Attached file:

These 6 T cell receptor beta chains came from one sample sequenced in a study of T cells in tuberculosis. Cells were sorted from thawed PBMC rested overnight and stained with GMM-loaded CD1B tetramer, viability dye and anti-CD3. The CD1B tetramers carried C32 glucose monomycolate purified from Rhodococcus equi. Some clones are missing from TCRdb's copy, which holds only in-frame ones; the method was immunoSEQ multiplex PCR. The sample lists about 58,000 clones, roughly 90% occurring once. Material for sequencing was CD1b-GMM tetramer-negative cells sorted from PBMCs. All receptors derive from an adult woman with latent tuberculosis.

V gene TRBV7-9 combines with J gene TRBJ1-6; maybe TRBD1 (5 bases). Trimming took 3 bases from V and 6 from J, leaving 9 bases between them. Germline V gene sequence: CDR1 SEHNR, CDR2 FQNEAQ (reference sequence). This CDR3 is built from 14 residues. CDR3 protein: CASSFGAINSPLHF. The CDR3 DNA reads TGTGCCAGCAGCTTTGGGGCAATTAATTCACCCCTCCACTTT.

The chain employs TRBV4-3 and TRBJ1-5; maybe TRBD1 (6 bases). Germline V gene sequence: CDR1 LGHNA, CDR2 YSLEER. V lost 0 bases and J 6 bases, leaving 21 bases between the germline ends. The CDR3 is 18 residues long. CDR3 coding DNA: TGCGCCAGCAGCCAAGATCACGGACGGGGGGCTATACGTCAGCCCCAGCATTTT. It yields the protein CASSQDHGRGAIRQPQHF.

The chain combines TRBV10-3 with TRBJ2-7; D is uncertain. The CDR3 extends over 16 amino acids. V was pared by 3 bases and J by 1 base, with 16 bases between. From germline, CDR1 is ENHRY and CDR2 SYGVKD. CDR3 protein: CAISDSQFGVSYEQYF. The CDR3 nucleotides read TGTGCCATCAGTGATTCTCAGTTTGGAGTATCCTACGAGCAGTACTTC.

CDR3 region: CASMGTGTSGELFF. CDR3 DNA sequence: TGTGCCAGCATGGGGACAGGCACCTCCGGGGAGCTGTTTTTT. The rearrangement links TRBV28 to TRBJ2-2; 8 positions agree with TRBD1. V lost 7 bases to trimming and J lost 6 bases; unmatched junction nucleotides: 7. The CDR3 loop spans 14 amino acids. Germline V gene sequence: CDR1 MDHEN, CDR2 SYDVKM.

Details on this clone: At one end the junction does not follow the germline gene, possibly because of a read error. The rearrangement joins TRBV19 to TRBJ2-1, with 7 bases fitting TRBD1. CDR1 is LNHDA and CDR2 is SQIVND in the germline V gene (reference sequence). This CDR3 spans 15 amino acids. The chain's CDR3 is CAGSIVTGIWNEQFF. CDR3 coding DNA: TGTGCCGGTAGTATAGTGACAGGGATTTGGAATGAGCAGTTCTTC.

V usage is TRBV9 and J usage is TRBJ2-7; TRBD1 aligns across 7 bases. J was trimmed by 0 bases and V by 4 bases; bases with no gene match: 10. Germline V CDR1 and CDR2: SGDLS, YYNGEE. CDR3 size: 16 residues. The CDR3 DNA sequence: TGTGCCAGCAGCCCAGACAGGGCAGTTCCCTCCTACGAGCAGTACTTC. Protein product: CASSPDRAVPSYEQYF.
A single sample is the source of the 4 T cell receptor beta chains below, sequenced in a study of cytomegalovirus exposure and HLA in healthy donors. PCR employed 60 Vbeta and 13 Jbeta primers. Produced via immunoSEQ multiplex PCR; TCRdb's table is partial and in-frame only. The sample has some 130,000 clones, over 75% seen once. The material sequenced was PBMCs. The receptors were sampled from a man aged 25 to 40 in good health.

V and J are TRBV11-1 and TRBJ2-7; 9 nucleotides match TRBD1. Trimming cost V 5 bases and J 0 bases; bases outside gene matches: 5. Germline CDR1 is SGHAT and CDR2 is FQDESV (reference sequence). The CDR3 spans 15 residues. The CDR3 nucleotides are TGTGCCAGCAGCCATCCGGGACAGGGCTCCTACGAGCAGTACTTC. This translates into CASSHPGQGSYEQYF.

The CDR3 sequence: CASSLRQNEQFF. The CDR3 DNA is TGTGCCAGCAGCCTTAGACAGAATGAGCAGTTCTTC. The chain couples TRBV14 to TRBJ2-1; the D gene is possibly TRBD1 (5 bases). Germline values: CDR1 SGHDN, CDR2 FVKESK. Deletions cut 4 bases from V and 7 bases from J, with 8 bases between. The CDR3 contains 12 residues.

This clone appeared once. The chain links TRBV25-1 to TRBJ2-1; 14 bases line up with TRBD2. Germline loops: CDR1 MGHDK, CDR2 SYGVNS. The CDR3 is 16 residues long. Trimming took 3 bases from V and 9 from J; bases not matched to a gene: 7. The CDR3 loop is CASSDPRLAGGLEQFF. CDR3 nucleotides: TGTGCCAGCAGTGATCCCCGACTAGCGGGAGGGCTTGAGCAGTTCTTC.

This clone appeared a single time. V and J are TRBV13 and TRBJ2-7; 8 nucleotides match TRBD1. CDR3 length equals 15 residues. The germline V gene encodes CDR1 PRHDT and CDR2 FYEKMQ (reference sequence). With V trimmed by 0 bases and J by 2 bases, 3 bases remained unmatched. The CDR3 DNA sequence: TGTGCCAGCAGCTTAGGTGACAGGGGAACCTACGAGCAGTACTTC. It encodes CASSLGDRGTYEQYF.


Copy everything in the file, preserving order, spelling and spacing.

These 6 T cell receptor beta chains came from one sample sequenced in a study of T cells in tuberculosis. Cells were sorted from thawed PBMC rested overnight and stained with GMM-loaded CD1B tetramer, viability dye and anti-CD3. The CD1B tetramers carried C32 glucose monomycolate purified from Rhodococcus equi. Some clones are missing from TCRdb's copy, which holds only in-frame ones; the method was immunoSEQ multiplex PCR. The sample lists about 58,000 clones, roughly 90% occurring once. Material for sequencing was CD1b-GMM tetramer-negative cells sorted from PBMCs. All receptors derive from an adult woman with latent tuberculosis.

V gene TRBV7-9 combines with J gene TRBJ1-6; maybe TRBD1 (5 bases). Trimming took 3 bases from V and 6 from J, leaving 9 bases between them. Germline V gene sequence: CDR1 SEHNR, CDR2 FQNEAQ (reference sequence). This CDR3 is built from 14 residues. CDR3 protein: CASSFGAINSPLHF. The CDR3 DNA reads TGTGCCAGCAGCTTTGGGGCAATTAATTCACCCCTCCACTTT.

The chain employs TRBV4-3 and TRBJ1-5; maybe TRBD1 (6 bases). Germline V gene sequence: CDR1 LGHNA, CDR2 YSLEER. V lost 0 bases and J 6 bases, leaving 21 bases between the germline ends. The CDR3 is 18 residues long. CDR3 coding DNA: TGCGCCAGCAGCCAAGATCACGGACGGGGGGCTATACGTCAGCCCCAGCATTTT. It yields the protein CASSQDHGRGAIRQPQHF.

The chain combines TRBV10-3 with TRBJ2-7; D is uncertain. The CDR3 extends over 16 amino acids. V was pared by 3 bases and J by 1 base, with 16 bases between. From germline, CDR1 is ENHRY and CDR2 SYGVKD. CDR3 protein: CAISDSQFGVSYEQYF. The CDR3 nucleotides read TGTGCCATCAGTGATTCTCAGTTTGGAGTATCCTACGAGCAGTACTTC.

CDR3 region: CASMGTGTSGELFF. CDR3 DNA sequence: TGTGCCAGCATGGGGACAGGCACCTCCGGGGAGCTGTTTTTT. The rearrangement links TRBV28 to TRBJ2-2; 8 positions agree with TRBD1. V lost 7 bases to trimming and J lost 6 bases; unmatched junction nucleotides: 7. The CDR3 loop spans 14 amino acids. Germline V gene sequence: CDR1 MDHEN, CDR2 SYDVKM.

Details on this clone: At one end the junction does not follow the germline gene, possibly because of a read error. The rearrangement joins TRBV19 to TRBJ2-1, with 7 bases fitting TRBD1. CDR1 is LNHDA and CDR2 is SQIVND in the germline V gene (reference sequence). This CDR3 spans 15 amino acids. The chain's CDR3 is CAGSIVTGIWNEQFF. CDR3 coding DNA: TGTGCCGGTAGTATAGTGACAGGGATTTGGAATGAGCAGTTCTTC.

V usage is TRBV9 and J usage is TRBJ2-7; TRBD1 aligns across 7 bases. J was trimmed by 0 bases and V by 4 bases; bases with no gene match: 10. Germline V CDR1 and CDR2: SGDLS, YYNGEE. CDR3 size: 16 residues. The CDR3 DNA sequence: TGTGCCAGCAGCCCAGACAGGGCAGTTCCCTCCTACGAGCAGTACTTC. Protein product: CASSPDRAVPSYEQYF.
A single sample is the source of the 4 T cell receptor beta chains below, sequenced in a study of cytomegalovirus exposure and HLA in healthy donors. PCR employed 60 Vbeta and 13 Jbeta primers. Produced via immunoSEQ multiplex PCR; TCRdb's table is partial and in-frame only. The sample has some 130,000 clones, over 75% seen once. The material sequenced was PBMCs. The receptors were sampled from a man aged 25 to 40 in good health.

V and J are TRBV11-1 and TRBJ2-7; 9 nucleotides match TRBD1. Trimming cost V 5 bases and J 0 bases; bases outside gene matches: 5. Germline CDR1 is SGHAT and CDR2 is FQDESV (reference sequence). The CDR3 spans 15 residues. The CDR3 nucleotides are TGTGCCAGCAGCCATCCGGGACAGGGCTCCTACGAGCAGTACTTC. This translates into CASSHPGQGSYEQYF.

The CDR3 sequence: CASSLRQNEQFF. The CDR3 DNA is TGTGCCAGCAGCCTTAGACAGAATGAGCAGTTCTTC. The chain couples TRBV14 to TRBJ2-1; the D gene is possibly TRBD1 (5 bases). Germline values: CDR1 SGHDN, CDR2 FVKESK. Deletions cut 4 bases from V and 7 bases from J, with 8 bases between. The CDR3 contains 12 residues.

This clone appeared once. The chain links TRBV25-1 to TRBJ2-1; 14 bases line up with TRBD2. Germline loops: CDR1 MGHDK, CDR2 SYGVNS. The CDR3 is 16 residues long. Trimming took 3 bases from V and 9 from J; bases not matched to a gene: 7. The CDR3 loop is CASSDPRLAGGLEQFF. CDR3 nucleotides: TGTGCCAGCAGTGATCCCCGACTAGCGGGAGGGCTTGAGCAGTTCTTC.

This clone appeared a single time. V and J are TRBV13 and TRBJ2-7; 8 nucleotides match TRBD1. CDR3 length equals 15 residues. The germline V gene encodes CDR1 PRHDT and CDR2 FYEKMQ (reference sequence). With V trimmed by 0 bases and J by 2 bases, 3 bases remained unmatched. The CDR3 DNA sequence: TGTGCCAGCAGCTTAGGTGACAGGGGAACCTACGAGCAGTACTTC. It encodes CASSLGDRGTYEQYF.